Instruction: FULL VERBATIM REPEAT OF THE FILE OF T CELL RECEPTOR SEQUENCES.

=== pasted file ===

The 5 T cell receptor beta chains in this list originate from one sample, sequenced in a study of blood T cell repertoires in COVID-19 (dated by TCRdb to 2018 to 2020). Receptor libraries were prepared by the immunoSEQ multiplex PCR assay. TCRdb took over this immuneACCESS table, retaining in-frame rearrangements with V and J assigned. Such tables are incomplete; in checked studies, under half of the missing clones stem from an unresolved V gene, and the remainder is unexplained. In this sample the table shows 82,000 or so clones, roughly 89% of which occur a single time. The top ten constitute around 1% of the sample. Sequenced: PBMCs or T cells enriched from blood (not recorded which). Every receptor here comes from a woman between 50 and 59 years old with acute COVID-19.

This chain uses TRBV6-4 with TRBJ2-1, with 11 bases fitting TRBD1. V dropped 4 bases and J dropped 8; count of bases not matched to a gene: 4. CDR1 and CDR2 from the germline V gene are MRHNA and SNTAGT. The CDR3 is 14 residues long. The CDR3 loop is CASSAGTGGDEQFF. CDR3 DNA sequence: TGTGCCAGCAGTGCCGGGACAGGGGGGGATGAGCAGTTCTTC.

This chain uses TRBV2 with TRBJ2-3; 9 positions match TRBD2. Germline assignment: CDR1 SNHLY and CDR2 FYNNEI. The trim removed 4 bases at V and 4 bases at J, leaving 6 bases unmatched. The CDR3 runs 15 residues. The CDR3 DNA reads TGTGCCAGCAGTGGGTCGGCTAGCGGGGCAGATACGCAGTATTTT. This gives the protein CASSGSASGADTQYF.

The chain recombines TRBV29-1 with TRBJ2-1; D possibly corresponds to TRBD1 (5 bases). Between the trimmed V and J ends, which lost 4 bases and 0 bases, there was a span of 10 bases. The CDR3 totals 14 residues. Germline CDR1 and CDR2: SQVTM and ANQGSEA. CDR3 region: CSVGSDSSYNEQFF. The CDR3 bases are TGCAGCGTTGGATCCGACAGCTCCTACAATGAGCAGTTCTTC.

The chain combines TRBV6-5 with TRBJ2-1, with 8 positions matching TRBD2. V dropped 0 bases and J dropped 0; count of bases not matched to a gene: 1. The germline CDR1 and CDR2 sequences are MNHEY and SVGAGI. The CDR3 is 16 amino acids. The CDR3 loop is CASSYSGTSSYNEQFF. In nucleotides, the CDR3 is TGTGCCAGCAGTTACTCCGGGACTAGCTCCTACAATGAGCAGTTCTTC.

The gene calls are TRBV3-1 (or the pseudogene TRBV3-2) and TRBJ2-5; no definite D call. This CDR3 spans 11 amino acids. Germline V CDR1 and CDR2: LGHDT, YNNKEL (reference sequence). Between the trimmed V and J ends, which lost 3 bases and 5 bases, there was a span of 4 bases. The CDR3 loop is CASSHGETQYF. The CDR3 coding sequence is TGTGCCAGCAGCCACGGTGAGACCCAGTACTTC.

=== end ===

The 5 T cell receptor beta chains in this list originate from one sample, sequenced in a study of blood T cell repertoires in COVID-19 (dated by TCRdb to 2018 to 2020). Receptor libraries were prepared by the immunoSEQ multiplex PCR assay. TCRdb took over this immuneACCESS table, retaining in-frame rearrangements with V and J assigned. Such tables are incomplete; in checked studies, under half of the missing clones stem from an unresolved V gene, and the remainder is unexplained. In this sample the table shows 82,000 or so clones, roughly 89% of which occur a single time. The top ten constitute around 1% of the sample. Sequenced: PBMCs or T cells enriched from blood (not recorded which). Every receptor here comes from a woman between 50 and 59 years old with acute COVID-19.

This chain uses TRBV6-4 with TRBJ2-1, with 11 bases fitting TRBD1. V dropped 4 bases and J dropped 8; count of bases not matched to a gene: 4. CDR1 and CDR2 from the germline V gene are MRHNA and SNTAGT. The CDR3 is 14 residues long. The CDR3 loop is CASSAGTGGDEQFF. CDR3 DNA sequence: TGTGCCAGCAGTGCCGGGACAGGGGGGGATGAGCAGTTCTTC.

This chain uses TRBV2 with TRBJ2-3; 9 positions match TRBD2. Germline assignment: CDR1 SNHLY and CDR2 FYNNEI. The trim removed 4 bases at V and 4 bases at J, leaving 6 bases unmatched. The CDR3 runs 15 residues. The CDR3 DNA reads TGTGCCAGCAGTGGGTCGGCTAGCGGGGCAGATACGCAGTATTTT. This gives the protein CASSGSASGADTQYF.

The chain recombines TRBV29-1 with TRBJ2-1; D possibly corresponds to TRBD1 (5 bases). Between the trimmed V and J ends, which lost 4 bases and 0 bases, there was a span of 10 bases. The CDR3 totals 14 residues. Germline CDR1 and CDR2: SQVTM and ANQGSEA. CDR3 region: CSVGSDSSYNEQFF. The CDR3 bases are TGCAGCGTTGGATCCGACAGCTCCTACAATGAGCAGTTCTTC.

The chain combines TRBV6-5 with TRBJ2-1, with 8 positions matching TRBD2. V dropped 0 bases and J dropped 0; count of bases not matched to a gene: 1. The germline CDR1 and CDR2 sequences are MNHEY and SVGAGI. The CDR3 is 16 amino acids. The CDR3 loop is CASSYSGTSSYNEQFF. In nucleotides, the CDR3 is TGTGCCAGCAGTTACTCCGGGACTAGCTCCTACAATGAGCAGTTCTTC.

The gene calls are TRBV3-1 (or the pseudogene TRBV3-2) and TRBJ2-5; no definite D call. This CDR3 spans 11 amino acids. Germline V CDR1 and CDR2: LGHDT, YNNKEL (reference sequence). Between the trimmed V and J ends, which lost 3 bases and 5 bases, there was a span of 4 bases. The CDR3 loop is CASSHGETQYF. The CDR3 coding sequence is TGTGCCAGCAGCCACGGTGAGACCCAGTACTTC.